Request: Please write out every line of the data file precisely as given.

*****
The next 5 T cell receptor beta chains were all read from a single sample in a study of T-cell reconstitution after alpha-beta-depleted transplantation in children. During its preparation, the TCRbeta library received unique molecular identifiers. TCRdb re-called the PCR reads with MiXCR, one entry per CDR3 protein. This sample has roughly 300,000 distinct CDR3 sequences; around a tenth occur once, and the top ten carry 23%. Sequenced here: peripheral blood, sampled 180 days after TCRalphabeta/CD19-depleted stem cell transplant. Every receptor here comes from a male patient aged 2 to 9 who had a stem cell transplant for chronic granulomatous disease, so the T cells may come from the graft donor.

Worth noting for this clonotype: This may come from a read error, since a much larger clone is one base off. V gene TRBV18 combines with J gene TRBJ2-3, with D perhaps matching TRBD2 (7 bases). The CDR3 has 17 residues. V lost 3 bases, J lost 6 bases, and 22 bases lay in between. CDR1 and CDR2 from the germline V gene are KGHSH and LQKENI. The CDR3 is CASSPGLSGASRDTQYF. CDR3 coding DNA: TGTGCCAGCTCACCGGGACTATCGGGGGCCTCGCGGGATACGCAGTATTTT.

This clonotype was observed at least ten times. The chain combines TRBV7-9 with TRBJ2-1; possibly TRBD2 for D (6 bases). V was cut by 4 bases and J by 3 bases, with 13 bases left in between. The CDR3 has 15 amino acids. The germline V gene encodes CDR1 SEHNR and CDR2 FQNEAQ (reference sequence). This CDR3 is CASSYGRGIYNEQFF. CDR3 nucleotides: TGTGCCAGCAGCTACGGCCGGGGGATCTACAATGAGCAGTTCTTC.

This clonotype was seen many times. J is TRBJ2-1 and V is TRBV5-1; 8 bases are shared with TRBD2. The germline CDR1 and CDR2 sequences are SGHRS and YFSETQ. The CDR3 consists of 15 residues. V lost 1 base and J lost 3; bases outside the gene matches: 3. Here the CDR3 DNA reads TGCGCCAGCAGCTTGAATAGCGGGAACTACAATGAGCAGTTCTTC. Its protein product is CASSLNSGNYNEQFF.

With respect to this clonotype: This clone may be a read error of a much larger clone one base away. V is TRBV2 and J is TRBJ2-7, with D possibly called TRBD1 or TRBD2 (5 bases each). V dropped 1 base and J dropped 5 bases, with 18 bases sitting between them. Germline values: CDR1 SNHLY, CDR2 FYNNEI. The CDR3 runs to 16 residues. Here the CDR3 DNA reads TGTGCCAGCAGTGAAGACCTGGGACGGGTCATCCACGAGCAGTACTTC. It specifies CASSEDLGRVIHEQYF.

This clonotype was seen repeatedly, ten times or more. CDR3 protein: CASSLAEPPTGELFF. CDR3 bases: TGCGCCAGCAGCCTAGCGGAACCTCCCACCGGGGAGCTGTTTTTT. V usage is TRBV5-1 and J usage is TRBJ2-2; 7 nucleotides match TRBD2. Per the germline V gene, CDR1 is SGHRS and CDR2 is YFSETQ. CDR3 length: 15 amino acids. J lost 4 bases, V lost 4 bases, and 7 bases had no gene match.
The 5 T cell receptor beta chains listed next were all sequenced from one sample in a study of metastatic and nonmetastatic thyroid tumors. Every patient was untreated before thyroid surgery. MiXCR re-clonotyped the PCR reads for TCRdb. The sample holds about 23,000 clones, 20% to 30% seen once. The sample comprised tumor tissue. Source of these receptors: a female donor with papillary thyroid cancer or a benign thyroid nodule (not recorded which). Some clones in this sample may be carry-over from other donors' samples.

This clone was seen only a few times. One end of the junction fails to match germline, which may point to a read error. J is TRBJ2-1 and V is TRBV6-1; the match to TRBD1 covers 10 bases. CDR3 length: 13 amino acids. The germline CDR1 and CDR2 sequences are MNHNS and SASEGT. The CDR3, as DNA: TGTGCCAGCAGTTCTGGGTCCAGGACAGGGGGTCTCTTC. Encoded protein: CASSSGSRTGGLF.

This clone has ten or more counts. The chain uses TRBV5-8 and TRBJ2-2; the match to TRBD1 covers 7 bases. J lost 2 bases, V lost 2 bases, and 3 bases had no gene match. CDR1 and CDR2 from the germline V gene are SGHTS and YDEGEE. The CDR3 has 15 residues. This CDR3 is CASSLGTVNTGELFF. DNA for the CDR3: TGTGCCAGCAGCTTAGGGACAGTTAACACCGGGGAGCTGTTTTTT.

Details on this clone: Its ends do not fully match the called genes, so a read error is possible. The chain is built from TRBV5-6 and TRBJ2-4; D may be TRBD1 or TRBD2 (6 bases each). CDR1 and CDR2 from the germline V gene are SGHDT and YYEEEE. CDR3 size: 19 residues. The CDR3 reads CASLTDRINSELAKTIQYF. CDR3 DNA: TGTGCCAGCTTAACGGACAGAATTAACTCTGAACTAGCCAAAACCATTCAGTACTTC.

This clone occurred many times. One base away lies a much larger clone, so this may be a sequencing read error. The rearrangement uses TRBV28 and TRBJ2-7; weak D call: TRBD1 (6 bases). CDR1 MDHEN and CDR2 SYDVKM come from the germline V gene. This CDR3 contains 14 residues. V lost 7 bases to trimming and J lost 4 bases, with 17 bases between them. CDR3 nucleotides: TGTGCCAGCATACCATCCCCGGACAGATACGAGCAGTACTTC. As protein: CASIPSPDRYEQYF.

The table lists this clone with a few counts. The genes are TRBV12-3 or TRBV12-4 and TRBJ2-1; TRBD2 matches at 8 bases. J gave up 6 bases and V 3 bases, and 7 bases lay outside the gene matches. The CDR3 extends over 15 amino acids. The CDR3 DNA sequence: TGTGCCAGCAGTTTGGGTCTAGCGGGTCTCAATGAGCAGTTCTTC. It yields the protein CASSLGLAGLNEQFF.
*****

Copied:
The next 5 T cell receptor beta chains were all read from a single sample in a study of T-cell reconstitution after alpha-beta-depleted transplantation in children. During its preparation, the TCRbeta library received unique molecular identifiers. TCRdb re-called the PCR reads with MiXCR, one entry per CDR3 protein. This sample has roughly 300,000 distinct CDR3 sequences; around a tenth occur once, and the top ten carry 23%. Sequenced here: peripheral blood, sampled 180 days after TCRalphabeta/CD19-depleted stem cell transplant. Every receptor here comes from a male patient aged 2 to 9 who had a stem cell transplant for chronic granulomatous disease, so the T cells may come from the graft donor.

Worth noting for this clonotype: This may come from a read error, since a much larger clone is one base off. V gene TRBV18 combines with J gene TRBJ2-3, with D perhaps matching TRBD2 (7 bases). The CDR3 has 17 residues. V lost 3 bases, J lost 6 bases, and 22 bases lay in between. CDR1 and CDR2 from the germline V gene are KGHSH and LQKENI. The CDR3 is CASSPGLSGASRDTQYF. CDR3 coding DNA: TGTGCCAGCTCACCGGGACTATCGGGGGCCTCGCGGGATACGCAGTATTTT.

This clonotype was observed at least ten times. The chain combines TRBV7-9 with TRBJ2-1; possibly TRBD2 for D (6 bases). V was cut by 4 bases and J by 3 bases, with 13 bases left in between. The CDR3 has 15 amino acids. The germline V gene encodes CDR1 SEHNR and CDR2 FQNEAQ (reference sequence). This CDR3 is CASSYGRGIYNEQFF. CDR3 nucleotides: TGTGCCAGCAGCTACGGCCGGGGGATCTACAATGAGCAGTTCTTC.

This clonotype was seen many times. J is TRBJ2-1 and V is TRBV5-1; 8 bases are shared with TRBD2. The germline CDR1 and CDR2 sequences are SGHRS and YFSETQ. The CDR3 consists of 15 residues. V lost 1 base and J lost 3; bases outside the gene matches: 3. Here the CDR3 DNA reads TGCGCCAGCAGCTTGAATAGCGGGAACTACAATGAGCAGTTCTTC. Its protein product is CASSLNSGNYNEQFF.

With respect to this clonotype: This clone may be a read error of a much larger clone one base away. V is TRBV2 and J is TRBJ2-7, with D possibly called TRBD1 or TRBD2 (5 bases each). V dropped 1 base and J dropped 5 bases, with 18 bases sitting between them. Germline values: CDR1 SNHLY, CDR2 FYNNEI. The CDR3 runs to 16 residues. Here the CDR3 DNA reads TGTGCCAGCAGTGAAGACCTGGGACGGGTCATCCACGAGCAGTACTTC. It specifies CASSEDLGRVIHEQYF.

This clonotype was seen repeatedly, ten times or more. CDR3 protein: CASSLAEPPTGELFF. CDR3 bases: TGCGCCAGCAGCCTAGCGGAACCTCCCACCGGGGAGCTGTTTTTT. V usage is TRBV5-1 and J usage is TRBJ2-2; 7 nucleotides match TRBD2. Per the germline V gene, CDR1 is SGHRS and CDR2 is YFSETQ. CDR3 length: 15 amino acids. J lost 4 bases, V lost 4 bases, and 7 bases had no gene match.
The 5 T cell receptor beta chains listed next were all sequenced from one sample in a study of metastatic and nonmetastatic thyroid tumors. Every patient was untreated before thyroid surgery. MiXCR re-clonotyped the PCR reads for TCRdb. The sample holds about 23,000 clones, 20% to 30% seen once. The sample comprised tumor tissue. Source of these receptors: a female donor with papillary thyroid cancer or a benign thyroid nodule (not recorded which). Some clones in this sample may be carry-over from other donors' samples.

This clone was seen only a few times. One end of the junction fails to match germline, which may point to a read error. J is TRBJ2-1 and V is TRBV6-1; the match to TRBD1 covers 10 bases. CDR3 length: 13 amino acids. The germline CDR1 and CDR2 sequences are MNHNS and SASEGT. The CDR3, as DNA: TGTGCCAGCAGTTCTGGGTCCAGGACAGGGGGTCTCTTC. Encoded protein: CASSSGSRTGGLF.

This clone has ten or more counts. The chain uses TRBV5-8 and TRBJ2-2; the match to TRBD1 covers 7 bases. J lost 2 bases, V lost 2 bases, and 3 bases had no gene match. CDR1 and CDR2 from the germline V gene are SGHTS and YDEGEE. The CDR3 has 15 residues. This CDR3 is CASSLGTVNTGELFF. DNA for the CDR3: TGTGCCAGCAGCTTAGGGACAGTTAACACCGGGGAGCTGTTTTTT.

Details on this clone: Its ends do not fully match the called genes, so a read error is possible. The chain is built from TRBV5-6 and TRBJ2-4; D may be TRBD1 or TRBD2 (6 bases each). CDR1 and CDR2 from the germline V gene are SGHDT and YYEEEE. CDR3 size: 19 residues. The CDR3 reads CASLTDRINSELAKTIQYF. CDR3 DNA: TGTGCCAGCTTAACGGACAGAATTAACTCTGAACTAGCCAAAACCATTCAGTACTTC.

This clone occurred many times. One base away lies a much larger clone, so this may be a sequencing read error. The rearrangement uses TRBV28 and TRBJ2-7; weak D call: TRBD1 (6 bases). CDR1 MDHEN and CDR2 SYDVKM come from the germline V gene. This CDR3 contains 14 residues. V lost 7 bases to trimming and J lost 4 bases, with 17 bases between them. CDR3 nucleotides: TGTGCCAGCATACCATCCCCGGACAGATACGAGCAGTACTTC. As protein: CASIPSPDRYEQYF.

The table lists this clone with a few counts. The genes are TRBV12-3 or TRBV12-4 and TRBJ2-1; TRBD2 matches at 8 bases. J gave up 6 bases and V 3 bases, and 7 bases lay outside the gene matches. The CDR3 extends over 15 amino acids. The CDR3 DNA sequence: TGTGCCAGCAGTTTGGGTCTAGCGGGTCTCAATGAGCAGTTCTTC. It yields the protein CASSLGLAGLNEQFF.